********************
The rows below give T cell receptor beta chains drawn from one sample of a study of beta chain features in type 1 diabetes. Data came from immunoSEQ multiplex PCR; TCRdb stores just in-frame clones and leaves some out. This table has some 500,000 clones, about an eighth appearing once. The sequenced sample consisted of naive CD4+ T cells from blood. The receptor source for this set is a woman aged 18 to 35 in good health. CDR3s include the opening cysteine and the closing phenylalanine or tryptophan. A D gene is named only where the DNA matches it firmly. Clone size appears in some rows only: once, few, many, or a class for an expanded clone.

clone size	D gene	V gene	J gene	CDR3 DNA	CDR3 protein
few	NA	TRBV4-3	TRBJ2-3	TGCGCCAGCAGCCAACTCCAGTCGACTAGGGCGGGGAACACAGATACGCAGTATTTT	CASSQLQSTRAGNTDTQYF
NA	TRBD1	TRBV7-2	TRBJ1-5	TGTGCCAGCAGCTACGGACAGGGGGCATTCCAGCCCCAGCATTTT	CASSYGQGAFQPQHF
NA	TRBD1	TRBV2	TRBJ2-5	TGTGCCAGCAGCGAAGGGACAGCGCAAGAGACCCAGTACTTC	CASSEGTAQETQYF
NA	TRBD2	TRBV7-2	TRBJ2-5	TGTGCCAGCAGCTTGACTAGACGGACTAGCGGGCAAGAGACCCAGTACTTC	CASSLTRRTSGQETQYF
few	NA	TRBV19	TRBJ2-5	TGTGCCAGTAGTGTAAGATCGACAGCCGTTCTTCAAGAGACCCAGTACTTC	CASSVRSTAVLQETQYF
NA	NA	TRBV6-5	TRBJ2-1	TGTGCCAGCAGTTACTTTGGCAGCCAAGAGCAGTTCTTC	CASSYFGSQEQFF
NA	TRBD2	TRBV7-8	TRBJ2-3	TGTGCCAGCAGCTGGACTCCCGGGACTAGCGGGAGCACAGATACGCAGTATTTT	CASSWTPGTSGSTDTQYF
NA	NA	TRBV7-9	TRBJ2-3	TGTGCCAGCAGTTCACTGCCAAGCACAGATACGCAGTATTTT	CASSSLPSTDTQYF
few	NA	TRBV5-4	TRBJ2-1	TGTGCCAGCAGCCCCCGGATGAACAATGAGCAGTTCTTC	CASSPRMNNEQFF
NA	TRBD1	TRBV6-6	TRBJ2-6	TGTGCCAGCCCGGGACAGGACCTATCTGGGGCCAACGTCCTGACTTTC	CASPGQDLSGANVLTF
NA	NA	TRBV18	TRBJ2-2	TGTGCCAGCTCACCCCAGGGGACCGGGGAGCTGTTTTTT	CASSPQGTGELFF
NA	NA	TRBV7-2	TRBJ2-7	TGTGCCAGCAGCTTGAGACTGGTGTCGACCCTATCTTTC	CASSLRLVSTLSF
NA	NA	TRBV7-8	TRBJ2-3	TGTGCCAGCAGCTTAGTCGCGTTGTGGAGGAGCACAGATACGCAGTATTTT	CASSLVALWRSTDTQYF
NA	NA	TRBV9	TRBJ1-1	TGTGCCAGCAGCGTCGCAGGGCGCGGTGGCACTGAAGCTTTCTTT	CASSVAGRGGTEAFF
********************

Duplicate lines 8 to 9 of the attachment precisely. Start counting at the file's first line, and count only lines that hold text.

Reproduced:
NA	NA	TRBV6-5	TRBJ2-1	TGTGCCAGCAGTTACTTTGGCAGCCAAGAGCAGTTCTTC	CASSYFGSQEQFF
NA	TRBD2	TRBV7-8	TRBJ2-3	TGTGCCAGCAGCTGGACTCCCGGGACTAGCGGGAGCACAGATACGCAGTATTTT	CASSWTPGTSGSTDTQYF